A bipartisan group of Senate lawmakers has called for a congressional probe into the Ohio train derailment that could put its operator, Norfolk Southern, under Congress’ spotlight, where they evenly spread their political donations.
Earlier this month, a Norfolk Southern Railroad train carrying vinyl chloride, a dangerous colorless gas, derailed in East Palestine, Ohio, a small community located along the Ohio-Pennsylvania border.
Norfolk Southern opted to release the gas from the cars – potentially putting deadly fumes into the air – to prevent a disastrous explosion. Residents were told to evacuate the area but assured it was safe to return a week later.
If Norfolk Southern faces a congressional probe over the disaster, the company’s connected PAC has positioned itself well between both political parties this past election cycle.
During the 2022 elections, the company’s PAC, the Norfolk Southern Corporation Good Government Fund, disbursed nearly $1.3 million in contributions to candidates and party committees – 52 percent of which benefited Republicans while 48 percent propped up Democrats.
The PAC’s cash included $725,000 to federal candidates. Of this money, 51 percent was to Democrats and 48 percent to Republicans. The PAC also disbursed $543,500 to party committees, with 57 percent making its way to Republican-aligned committees while 43 percent went to Democratic committees, according to a review of data compiled by OpenSecrets.
Company employees fuel such PACs, given corporations themselves cannot donate to federal political entities.
When contacted for comment, a Norfolk Southern spokesperson pointed Fox News Digital to its process for determining political money allocations and oversight of those activities.
“The [Good Government Fund] is a nonpartisan political fund that allows eligible employees and shareholders to pool their political contributions to provide financial support to candidates and office holders who understand the legislative and regulatory issues important to Norfolk Southern,” the company wrote. “The [Good Government Fund] is funded entirely through voluntary contributions from eligible contributors.”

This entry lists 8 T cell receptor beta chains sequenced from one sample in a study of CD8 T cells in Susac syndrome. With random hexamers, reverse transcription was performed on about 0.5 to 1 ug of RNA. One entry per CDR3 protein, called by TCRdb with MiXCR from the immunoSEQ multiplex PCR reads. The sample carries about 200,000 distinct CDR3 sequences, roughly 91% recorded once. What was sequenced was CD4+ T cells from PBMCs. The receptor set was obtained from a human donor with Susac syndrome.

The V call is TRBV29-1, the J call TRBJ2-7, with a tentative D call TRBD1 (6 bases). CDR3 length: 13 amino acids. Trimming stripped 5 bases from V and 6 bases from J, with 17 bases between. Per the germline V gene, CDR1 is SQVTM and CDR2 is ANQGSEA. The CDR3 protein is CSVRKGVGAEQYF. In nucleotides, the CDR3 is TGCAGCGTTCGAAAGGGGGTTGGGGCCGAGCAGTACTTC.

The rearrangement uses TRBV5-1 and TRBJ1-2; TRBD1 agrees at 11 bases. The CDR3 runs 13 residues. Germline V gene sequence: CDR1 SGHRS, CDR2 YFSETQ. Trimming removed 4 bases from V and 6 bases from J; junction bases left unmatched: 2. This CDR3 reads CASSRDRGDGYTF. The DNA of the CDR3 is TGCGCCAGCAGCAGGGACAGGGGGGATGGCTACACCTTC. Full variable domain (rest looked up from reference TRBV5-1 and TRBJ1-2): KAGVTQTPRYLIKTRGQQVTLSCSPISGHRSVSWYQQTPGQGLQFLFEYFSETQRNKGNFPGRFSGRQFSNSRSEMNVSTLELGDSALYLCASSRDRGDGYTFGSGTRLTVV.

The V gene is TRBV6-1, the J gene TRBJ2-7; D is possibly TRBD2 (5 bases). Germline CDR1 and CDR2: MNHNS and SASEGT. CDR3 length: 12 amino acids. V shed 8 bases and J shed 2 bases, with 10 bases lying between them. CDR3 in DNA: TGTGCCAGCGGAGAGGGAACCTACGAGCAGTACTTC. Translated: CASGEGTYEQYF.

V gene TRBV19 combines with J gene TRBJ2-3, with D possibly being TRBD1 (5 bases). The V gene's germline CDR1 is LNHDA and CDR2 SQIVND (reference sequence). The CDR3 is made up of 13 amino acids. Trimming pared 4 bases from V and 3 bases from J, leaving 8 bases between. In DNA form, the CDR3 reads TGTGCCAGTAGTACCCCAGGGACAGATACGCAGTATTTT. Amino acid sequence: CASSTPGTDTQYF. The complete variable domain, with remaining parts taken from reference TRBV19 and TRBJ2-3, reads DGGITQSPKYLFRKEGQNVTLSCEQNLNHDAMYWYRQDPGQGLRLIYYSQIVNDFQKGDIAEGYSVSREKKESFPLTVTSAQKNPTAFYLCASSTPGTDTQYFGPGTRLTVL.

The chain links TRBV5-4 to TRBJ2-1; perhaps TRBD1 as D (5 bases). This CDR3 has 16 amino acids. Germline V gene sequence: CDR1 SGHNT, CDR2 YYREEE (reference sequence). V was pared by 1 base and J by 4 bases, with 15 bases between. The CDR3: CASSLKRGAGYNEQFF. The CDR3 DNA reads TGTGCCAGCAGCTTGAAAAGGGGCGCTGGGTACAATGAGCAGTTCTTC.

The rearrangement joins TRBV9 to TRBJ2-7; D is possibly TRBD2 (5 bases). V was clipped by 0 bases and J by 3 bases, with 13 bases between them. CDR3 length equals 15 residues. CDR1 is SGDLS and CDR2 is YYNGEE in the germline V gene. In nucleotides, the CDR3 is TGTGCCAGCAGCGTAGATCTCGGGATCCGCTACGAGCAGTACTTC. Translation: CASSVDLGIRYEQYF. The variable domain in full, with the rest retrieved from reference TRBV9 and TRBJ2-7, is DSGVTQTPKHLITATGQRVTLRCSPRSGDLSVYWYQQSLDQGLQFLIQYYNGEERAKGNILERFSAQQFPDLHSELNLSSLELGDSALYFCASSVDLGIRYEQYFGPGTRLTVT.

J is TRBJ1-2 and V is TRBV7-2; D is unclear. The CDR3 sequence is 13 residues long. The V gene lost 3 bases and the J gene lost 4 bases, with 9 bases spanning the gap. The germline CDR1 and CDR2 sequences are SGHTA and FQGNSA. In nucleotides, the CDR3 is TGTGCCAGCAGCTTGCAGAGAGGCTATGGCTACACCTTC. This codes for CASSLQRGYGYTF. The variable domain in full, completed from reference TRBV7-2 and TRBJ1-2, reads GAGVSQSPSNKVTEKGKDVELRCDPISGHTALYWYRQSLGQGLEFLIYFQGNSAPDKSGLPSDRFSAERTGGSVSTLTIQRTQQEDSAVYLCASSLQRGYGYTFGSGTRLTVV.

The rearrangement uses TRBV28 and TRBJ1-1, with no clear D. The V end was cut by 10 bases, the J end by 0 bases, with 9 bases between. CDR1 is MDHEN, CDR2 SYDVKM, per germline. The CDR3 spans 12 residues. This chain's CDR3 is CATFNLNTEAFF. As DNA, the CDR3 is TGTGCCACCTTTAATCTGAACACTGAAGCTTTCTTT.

A steering committee consisting of Norfolk Southern employees governs the PAC, which doles out money after at least two authorized individuals initiate a recommended contribution, the recommendation is reviewed and approved by the vice president of government relations and the PAC treasurer, and a check is drawn against the PAC’s account and signed by two authorized individuals.
The bipartisan lawmaker group supporting a congressional probe includes Sens. JD Vance, R-Ohio, Sherrod Brown, D-Ohio, Bob Casey, D-Pa., and John Fetterman, D-Pa., NBC News reported.
Following the derailment, the Environmental Protection Agency (EPA), Norfolk Southern, and Ohio officials have conducted air monitoring in the eastern Ohio region and said the tests have shown the air is safe to breathe. However, locals and experts have expressed concern that it is dangerous to return to the area.
Norfolk Southern has offered financial compensation to displaced locals and has worked with the EPA and state officials to conduct air safety tests. Health officials have assured the public that tests have shown the area is safe.
Experts, however, have cast doubt on the air’s safety and have also suggested residents shouldn’t accept the compensation offered by Norfolk Southern.
“The railroad company is responsible for this and for these people who went back to their homes,” Sil Caggiano, a local hazardous materials specialist, told Fox News on Tuesday. “Their homes should have been tested. Their homes should have been cleaned. From the onset, these people were being marginalized in an effort to mitigate this.”
“We want to get out the word to folks. Do not, if you can afford it, again, emphasizing if you can afford it, do not take this upfront money,” Lipson O’Shea Legal Group principal and owner Michael O’Shea, who is representing families in the region, told FOX Business. “But if you do, be aware that these folks might argue later that this is payment in full.”
Fox News’ Thomas Catenacci contributed reporting.